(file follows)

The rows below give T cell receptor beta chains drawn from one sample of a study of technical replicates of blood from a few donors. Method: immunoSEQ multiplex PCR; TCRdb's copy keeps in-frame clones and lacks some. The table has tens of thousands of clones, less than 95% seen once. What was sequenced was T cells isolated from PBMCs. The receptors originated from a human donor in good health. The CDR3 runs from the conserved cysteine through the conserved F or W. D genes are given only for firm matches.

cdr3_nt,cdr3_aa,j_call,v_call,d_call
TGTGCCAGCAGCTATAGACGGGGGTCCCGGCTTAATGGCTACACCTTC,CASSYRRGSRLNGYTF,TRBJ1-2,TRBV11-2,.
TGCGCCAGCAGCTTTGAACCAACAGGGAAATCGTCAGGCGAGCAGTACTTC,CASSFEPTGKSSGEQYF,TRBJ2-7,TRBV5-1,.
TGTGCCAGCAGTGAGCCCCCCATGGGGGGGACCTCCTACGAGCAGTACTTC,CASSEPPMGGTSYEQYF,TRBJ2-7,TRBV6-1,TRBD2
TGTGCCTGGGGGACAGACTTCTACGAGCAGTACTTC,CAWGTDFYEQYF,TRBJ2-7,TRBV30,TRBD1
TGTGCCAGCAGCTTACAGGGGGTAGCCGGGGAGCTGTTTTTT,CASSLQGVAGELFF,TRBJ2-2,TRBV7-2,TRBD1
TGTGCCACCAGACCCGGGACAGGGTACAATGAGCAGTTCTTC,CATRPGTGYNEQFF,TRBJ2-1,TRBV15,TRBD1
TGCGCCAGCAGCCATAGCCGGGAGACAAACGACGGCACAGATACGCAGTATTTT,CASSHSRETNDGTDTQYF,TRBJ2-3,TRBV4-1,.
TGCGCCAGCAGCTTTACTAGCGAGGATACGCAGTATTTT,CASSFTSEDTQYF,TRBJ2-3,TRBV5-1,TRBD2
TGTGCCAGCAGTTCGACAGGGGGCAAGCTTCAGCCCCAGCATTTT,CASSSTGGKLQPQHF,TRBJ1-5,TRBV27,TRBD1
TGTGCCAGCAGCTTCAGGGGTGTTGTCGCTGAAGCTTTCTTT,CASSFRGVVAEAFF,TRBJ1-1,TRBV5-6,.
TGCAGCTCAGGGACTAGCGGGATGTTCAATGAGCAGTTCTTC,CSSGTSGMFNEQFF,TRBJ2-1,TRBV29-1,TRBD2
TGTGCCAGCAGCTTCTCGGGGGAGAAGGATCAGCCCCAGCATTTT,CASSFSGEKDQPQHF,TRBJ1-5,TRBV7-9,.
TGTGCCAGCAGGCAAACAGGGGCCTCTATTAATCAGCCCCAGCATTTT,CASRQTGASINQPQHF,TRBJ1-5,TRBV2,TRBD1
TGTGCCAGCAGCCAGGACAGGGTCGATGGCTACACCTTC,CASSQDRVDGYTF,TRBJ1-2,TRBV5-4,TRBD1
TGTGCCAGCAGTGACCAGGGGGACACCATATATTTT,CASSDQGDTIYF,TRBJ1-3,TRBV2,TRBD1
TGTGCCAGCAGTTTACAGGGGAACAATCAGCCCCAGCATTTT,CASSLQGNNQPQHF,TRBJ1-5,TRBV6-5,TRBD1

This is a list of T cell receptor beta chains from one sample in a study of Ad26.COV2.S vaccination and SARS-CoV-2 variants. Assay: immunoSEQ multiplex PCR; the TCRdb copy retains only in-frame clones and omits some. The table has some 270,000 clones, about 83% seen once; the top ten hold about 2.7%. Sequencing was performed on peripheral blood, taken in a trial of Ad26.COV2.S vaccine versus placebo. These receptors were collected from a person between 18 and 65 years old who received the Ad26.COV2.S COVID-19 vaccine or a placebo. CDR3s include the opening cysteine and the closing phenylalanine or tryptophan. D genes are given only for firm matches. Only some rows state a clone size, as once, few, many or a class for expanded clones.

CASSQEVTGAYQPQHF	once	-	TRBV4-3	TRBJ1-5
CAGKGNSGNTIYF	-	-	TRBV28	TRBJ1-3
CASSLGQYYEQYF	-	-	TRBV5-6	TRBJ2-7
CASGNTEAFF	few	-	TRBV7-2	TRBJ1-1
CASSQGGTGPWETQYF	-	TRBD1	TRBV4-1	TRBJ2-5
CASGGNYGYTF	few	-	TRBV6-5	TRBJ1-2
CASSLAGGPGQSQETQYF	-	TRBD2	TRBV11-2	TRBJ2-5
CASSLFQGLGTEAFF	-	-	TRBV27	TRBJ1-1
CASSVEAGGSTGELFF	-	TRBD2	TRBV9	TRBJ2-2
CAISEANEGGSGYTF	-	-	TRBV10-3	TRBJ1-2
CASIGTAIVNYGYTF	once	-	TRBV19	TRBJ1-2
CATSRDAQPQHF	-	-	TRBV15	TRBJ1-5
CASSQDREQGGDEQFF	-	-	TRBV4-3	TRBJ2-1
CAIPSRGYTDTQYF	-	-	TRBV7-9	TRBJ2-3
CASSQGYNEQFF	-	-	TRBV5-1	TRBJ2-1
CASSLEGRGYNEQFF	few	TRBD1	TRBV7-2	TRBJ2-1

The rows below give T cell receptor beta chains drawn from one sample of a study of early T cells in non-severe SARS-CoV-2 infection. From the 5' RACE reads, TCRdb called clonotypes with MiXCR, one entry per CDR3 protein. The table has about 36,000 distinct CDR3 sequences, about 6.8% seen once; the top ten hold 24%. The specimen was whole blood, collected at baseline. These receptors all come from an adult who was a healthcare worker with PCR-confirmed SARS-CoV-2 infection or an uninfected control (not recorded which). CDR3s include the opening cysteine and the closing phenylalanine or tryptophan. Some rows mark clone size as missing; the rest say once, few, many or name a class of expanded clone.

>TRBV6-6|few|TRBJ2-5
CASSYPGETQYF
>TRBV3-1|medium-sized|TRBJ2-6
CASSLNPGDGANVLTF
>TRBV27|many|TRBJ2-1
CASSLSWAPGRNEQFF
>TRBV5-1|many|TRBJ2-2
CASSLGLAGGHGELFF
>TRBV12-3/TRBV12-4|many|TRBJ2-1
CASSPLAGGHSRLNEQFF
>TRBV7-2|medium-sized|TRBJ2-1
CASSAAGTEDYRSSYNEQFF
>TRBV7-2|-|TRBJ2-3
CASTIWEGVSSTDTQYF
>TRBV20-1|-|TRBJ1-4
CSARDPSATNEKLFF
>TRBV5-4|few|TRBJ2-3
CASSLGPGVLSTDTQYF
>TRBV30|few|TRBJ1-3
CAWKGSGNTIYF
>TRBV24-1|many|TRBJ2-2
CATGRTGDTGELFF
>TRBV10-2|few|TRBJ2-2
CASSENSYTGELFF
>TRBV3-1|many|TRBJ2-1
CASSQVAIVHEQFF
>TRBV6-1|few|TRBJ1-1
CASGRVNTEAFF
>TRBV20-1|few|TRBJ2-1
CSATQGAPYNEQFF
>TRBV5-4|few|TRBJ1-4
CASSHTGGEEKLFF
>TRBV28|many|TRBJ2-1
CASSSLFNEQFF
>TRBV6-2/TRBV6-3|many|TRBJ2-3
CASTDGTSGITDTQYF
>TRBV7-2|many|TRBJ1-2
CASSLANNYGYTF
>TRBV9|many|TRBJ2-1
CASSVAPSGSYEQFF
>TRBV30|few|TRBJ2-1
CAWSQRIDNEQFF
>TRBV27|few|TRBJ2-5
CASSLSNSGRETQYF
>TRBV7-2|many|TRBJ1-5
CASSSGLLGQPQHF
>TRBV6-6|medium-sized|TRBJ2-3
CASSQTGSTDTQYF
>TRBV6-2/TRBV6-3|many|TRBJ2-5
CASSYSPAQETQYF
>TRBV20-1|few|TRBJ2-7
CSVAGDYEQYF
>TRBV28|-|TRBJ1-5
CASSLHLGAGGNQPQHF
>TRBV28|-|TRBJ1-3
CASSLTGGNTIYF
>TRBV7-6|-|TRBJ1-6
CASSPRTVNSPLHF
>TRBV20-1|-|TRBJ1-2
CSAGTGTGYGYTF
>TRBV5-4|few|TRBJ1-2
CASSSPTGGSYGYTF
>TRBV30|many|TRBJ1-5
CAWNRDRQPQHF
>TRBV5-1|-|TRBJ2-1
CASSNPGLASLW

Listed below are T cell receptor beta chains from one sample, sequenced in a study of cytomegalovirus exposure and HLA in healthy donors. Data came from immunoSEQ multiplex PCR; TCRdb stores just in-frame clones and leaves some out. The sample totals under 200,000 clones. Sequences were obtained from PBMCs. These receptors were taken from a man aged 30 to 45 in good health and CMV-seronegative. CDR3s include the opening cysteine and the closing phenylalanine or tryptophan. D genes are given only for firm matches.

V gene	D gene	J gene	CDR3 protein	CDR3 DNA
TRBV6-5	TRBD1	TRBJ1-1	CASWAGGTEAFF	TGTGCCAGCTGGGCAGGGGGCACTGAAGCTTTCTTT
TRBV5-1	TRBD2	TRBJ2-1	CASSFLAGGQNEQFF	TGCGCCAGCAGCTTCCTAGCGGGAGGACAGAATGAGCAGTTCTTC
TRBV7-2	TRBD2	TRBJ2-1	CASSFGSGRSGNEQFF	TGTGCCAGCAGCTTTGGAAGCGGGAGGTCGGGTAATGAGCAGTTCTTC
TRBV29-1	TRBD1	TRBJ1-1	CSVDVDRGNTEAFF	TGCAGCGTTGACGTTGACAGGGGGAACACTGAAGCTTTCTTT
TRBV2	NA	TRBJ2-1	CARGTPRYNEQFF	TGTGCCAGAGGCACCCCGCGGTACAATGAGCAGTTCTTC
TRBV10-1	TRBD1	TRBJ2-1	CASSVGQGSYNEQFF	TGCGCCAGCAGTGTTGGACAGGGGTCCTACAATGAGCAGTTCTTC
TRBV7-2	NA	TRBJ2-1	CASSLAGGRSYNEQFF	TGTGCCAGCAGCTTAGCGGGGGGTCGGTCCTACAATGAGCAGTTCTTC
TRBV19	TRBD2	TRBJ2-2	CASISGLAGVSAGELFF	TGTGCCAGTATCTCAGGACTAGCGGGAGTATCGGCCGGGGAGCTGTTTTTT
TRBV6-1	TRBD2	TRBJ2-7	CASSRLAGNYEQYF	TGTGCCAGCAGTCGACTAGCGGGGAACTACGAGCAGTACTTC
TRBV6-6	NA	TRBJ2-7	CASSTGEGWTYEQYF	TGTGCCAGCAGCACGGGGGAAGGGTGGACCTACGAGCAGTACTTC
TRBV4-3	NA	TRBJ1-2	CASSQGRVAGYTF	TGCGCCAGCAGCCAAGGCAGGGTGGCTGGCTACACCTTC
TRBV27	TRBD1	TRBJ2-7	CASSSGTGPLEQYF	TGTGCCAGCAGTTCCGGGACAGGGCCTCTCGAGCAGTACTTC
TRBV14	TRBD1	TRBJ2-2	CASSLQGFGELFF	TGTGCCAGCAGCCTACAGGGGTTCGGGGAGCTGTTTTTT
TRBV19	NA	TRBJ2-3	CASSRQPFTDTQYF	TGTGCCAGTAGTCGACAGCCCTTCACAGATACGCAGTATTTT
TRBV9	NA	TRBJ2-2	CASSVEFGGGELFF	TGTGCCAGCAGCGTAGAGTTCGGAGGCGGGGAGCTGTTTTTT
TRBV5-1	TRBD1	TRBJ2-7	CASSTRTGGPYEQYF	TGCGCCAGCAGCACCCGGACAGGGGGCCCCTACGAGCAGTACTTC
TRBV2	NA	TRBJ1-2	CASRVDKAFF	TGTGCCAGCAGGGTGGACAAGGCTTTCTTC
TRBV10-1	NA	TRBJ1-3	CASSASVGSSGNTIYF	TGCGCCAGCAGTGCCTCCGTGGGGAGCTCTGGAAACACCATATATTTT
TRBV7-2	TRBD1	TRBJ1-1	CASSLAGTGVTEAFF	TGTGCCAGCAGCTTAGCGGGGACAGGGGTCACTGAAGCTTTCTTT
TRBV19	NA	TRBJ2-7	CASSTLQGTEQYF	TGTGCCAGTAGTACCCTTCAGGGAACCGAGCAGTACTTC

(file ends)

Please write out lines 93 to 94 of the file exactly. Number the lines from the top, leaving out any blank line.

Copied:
>TRBV7-6|-|TRBJ1-6
CASSPRTVNSPLHF